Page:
A recent survey of nurses has found that continuous patient monitoring of patient vital signs may not only improve health and safety, but may be done without associated alarm fatigue.
Terri Watkins MSN, Lynn Whisman BSN, MBA, FACHE and Pamela Booker MSN, CNOR, all clinicians from LifePoint Health, conducted a survey to assess nursing experience with continuous patient monitoring in two medical/surgical units – a 49-bed acute care facility in Utah and a 175-bed full-service hospital in Alabama.
The continuous patient monitoring system provided continuous display of SpO2, heart rate (HR), systolic and diastolic blood pressure (BP) and respiration rate (RR). After four weeks of using continuous patient monitoring, nurses were asked to rate their experience with monitoring – strongly agree, agree, neutral, disagree or strongly disagree.
Three of the questions related to patient safety:
- The number of alarms/alerts was appropriate.
- Being able to view my patient’s posture from the central station increased his/her safety.
- I am satisfied with the performance of the monitor and believe it provides valuable data that will enhance patient safety.
The number of alarms that sound at patients’ bedsides has been cited as a hindrance to use of continuous patient monitoring. A survey conducted by the Physician-Patient Alliance for Health & Safety revealed that about 90 percent of hospitals believed reducing false alarms would increase use of patient monitoring devices (such as pulse oximetry and capnography).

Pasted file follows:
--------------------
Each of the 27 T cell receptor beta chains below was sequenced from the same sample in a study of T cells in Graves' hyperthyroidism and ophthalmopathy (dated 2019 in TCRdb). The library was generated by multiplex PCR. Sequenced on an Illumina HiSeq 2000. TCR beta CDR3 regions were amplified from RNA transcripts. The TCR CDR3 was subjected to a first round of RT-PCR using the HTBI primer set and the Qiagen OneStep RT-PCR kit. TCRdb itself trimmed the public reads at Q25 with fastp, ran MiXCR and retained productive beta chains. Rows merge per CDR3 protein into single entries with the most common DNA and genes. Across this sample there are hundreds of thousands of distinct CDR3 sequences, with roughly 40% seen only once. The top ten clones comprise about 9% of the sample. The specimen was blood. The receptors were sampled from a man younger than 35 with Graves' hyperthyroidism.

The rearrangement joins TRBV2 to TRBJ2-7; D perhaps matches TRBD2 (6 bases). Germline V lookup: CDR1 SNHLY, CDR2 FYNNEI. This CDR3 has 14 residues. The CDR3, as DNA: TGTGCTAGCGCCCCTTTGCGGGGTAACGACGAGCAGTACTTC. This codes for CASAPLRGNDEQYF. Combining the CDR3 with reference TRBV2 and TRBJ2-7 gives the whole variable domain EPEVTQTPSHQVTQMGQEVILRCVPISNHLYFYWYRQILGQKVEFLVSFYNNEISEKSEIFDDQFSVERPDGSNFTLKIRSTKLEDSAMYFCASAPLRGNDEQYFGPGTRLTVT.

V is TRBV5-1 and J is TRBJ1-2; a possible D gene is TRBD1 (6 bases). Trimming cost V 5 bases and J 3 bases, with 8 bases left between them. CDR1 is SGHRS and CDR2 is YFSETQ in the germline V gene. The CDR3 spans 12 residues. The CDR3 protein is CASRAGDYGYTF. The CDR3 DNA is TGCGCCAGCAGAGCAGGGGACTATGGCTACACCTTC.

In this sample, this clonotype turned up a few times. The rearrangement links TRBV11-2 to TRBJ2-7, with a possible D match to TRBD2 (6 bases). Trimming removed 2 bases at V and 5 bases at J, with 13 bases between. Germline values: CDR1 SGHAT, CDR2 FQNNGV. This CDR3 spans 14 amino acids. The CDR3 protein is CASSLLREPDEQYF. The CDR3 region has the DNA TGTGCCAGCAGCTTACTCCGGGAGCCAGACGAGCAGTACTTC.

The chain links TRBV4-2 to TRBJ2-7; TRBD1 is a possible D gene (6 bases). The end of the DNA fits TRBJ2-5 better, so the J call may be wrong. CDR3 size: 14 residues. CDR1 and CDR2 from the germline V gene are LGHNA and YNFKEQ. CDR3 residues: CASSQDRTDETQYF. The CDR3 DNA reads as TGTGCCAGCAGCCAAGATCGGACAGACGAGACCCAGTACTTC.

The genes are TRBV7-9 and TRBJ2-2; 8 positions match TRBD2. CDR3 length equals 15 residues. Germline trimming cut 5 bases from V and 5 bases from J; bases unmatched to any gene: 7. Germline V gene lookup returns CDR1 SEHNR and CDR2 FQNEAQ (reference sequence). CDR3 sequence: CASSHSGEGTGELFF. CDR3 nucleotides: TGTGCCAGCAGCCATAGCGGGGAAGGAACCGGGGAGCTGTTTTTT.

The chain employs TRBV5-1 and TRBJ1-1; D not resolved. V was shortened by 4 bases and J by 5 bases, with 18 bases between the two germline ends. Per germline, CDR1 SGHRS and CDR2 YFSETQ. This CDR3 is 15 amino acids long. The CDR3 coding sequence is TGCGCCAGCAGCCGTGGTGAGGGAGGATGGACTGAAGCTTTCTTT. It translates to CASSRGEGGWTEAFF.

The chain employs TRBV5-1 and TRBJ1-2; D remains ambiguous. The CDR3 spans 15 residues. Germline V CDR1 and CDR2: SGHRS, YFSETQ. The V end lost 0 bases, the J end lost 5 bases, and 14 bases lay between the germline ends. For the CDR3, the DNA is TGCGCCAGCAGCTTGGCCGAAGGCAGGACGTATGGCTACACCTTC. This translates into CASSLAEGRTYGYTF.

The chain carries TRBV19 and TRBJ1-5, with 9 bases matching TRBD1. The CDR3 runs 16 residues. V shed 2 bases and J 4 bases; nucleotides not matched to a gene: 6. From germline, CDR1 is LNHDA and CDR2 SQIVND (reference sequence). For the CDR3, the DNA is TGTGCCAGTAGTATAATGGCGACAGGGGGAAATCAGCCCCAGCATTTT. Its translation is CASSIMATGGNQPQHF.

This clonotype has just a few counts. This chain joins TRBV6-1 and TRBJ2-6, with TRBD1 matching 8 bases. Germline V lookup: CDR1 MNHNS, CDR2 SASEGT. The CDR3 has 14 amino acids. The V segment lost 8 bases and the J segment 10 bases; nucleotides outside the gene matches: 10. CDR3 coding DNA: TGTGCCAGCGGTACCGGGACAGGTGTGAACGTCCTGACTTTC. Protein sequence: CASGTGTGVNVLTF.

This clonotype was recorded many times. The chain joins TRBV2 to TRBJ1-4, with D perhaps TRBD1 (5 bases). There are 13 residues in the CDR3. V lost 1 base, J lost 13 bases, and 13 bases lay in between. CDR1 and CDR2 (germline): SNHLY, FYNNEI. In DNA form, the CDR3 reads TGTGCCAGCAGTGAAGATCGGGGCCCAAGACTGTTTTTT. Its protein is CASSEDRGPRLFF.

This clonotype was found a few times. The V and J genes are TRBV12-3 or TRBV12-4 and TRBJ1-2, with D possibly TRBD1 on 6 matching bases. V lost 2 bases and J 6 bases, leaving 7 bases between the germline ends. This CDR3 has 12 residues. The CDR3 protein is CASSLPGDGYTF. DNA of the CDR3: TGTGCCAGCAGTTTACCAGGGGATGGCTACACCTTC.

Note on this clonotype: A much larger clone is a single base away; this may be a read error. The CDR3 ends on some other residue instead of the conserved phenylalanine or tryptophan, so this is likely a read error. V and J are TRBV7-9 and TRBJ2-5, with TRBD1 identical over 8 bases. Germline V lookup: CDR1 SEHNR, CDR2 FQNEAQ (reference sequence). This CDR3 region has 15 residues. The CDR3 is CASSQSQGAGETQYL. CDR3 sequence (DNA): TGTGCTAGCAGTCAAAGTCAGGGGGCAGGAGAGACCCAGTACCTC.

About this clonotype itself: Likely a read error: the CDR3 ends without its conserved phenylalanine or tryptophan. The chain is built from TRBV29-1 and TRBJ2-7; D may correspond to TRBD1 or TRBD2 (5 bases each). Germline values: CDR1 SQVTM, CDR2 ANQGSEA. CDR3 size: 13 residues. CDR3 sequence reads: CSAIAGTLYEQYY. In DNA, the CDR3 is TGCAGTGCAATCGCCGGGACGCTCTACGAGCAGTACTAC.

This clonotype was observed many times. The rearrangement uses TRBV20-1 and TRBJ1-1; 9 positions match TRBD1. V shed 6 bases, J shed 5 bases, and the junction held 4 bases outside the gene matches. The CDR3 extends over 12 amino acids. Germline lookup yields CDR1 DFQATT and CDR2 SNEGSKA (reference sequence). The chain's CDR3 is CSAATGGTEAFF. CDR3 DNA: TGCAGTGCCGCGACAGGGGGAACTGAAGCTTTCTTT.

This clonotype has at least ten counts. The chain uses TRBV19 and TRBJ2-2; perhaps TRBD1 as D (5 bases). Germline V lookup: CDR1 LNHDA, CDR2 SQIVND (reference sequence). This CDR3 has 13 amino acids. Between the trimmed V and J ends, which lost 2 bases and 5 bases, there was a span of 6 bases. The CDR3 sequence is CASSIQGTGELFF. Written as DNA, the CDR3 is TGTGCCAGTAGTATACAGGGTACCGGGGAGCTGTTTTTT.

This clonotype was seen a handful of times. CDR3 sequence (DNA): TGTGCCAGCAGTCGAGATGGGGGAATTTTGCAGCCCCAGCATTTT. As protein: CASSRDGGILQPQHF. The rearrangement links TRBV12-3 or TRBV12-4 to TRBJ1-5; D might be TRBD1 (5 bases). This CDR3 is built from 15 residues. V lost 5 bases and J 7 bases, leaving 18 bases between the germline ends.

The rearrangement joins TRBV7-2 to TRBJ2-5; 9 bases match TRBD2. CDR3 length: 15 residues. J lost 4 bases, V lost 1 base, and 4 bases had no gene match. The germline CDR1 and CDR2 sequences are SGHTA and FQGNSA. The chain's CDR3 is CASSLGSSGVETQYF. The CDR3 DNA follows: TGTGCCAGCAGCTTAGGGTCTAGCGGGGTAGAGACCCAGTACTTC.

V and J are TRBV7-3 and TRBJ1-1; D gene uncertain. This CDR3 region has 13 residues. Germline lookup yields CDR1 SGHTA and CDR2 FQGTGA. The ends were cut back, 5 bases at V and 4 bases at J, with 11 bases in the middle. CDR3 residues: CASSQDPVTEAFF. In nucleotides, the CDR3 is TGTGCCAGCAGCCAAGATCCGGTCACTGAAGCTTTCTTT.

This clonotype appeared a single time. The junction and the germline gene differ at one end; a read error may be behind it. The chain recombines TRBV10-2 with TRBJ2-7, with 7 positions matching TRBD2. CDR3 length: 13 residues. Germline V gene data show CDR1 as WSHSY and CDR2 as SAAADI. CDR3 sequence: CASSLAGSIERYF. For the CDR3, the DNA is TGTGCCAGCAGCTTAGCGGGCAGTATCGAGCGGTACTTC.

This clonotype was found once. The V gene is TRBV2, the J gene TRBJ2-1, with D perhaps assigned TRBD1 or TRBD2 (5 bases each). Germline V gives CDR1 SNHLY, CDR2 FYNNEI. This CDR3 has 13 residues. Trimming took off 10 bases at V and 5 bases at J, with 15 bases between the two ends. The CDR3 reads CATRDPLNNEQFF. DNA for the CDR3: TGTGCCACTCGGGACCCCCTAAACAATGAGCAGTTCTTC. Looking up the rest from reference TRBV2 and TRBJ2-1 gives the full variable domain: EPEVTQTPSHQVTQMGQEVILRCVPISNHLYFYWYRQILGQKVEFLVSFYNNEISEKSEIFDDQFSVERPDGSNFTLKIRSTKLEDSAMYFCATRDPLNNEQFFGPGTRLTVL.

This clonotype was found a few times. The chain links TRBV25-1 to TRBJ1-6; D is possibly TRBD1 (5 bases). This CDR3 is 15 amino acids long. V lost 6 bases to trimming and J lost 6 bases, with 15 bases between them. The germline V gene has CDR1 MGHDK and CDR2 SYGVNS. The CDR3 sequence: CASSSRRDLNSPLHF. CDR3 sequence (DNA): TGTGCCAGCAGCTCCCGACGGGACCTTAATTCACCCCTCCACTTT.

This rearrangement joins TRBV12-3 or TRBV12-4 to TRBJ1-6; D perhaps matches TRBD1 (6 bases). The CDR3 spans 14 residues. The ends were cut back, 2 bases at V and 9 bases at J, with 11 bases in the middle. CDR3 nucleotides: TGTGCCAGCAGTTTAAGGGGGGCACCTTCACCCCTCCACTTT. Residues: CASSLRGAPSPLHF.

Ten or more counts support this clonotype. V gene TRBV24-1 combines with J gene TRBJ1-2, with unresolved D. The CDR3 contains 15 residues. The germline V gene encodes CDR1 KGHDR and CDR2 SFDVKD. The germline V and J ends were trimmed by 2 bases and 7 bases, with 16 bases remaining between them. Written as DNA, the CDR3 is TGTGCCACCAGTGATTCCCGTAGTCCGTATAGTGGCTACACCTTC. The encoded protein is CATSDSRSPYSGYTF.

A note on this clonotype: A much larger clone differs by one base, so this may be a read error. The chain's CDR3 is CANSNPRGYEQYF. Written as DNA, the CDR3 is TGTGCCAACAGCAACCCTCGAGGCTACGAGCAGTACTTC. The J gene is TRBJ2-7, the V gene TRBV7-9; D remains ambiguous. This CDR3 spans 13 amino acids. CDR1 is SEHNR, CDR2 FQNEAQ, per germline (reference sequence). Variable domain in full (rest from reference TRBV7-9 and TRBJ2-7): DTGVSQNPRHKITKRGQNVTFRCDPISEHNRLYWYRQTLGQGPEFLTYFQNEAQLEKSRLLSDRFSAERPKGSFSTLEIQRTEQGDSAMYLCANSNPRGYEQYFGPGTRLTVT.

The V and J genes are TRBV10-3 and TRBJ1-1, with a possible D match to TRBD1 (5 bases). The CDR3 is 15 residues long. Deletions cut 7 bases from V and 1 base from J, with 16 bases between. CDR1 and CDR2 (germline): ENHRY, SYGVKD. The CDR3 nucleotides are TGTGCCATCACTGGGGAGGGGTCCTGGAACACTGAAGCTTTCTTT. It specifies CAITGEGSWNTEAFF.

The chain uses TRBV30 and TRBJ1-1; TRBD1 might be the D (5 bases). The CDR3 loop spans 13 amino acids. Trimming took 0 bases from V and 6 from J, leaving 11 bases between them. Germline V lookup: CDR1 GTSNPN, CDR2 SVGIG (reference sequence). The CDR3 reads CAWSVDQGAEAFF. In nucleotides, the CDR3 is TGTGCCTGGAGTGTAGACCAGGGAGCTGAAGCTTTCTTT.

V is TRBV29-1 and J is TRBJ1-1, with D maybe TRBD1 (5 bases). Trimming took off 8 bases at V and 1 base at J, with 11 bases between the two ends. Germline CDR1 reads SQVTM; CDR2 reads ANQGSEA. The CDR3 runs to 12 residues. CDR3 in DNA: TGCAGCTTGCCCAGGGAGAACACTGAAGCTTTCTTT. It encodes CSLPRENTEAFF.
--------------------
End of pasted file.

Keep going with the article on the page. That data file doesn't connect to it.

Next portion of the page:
The Joint Commission (TJC) has made better alarm management a national patient safety goal. In Sentinel Event Alert #50 “Medical device alarm safety in hospitals”, TJC said:
The number of alarm signals per patient per day can reach several hundred depending on the unit within the hospital, translating to thousands of alarm signals on every unit and tens of thousands of alarm signals throughout the hospital every day. It is estimated that between 85 and 99 percent of alarm signals do not require clinical intervention, such as when alarm conditions are set too tight; default settings are not adjusted for the individual patient or for the patient population; ECG electrodes have dried out; or sensors are mispositioned. As a result, clinicians become desensitized or immune to the sounds, and are overwhelmed by information – in short, they suffer from “alarm fatigue.” In response to this constant barrage of noise, clinicians may turn down the volume of the alarm, turn it off, or adjust the alarm settings outside the limits that are safe and appropriate for the patient – all of which can have serious, often fatal, consequences.
Of the 98 alarm-related events reported to the The Joint Commission’s Sentinel Event database, 80 resulted in death, 13 in permanent loss of function, and five in unexpected additional care or extended stay.
Managing the number of alarms is therefore critical – not only for the safety of patients, but for effective and efficient patient care and nursing workflow.
On average, using the continuous patient monitoring system, both units experienced 8-10 alarms per patient, per day. 92 percent of the nurses agreed that the number of alarms and alerts were appropriate; 54% strongly agreed. The actual numbers of alarms are shown in the chart below:
Moreover, all of the nurses surveyed agreed that continuous patient monitoring will help enhance patient safety. Examples of alert-initiated interventions are shown below:
The researchers concluded:
This study demonstrated that continuous, multi-parameter patient monitoring could be performed on medical/surgical units with a small and appropriate level of audible alerts. Continuous vital sign assessment may, in some cases, have initiated nursing interventions that prevented failure-to-rescue events. Nurses surveyed unanimously agreed that continuous vital sign surveillance will help enhance patient safety.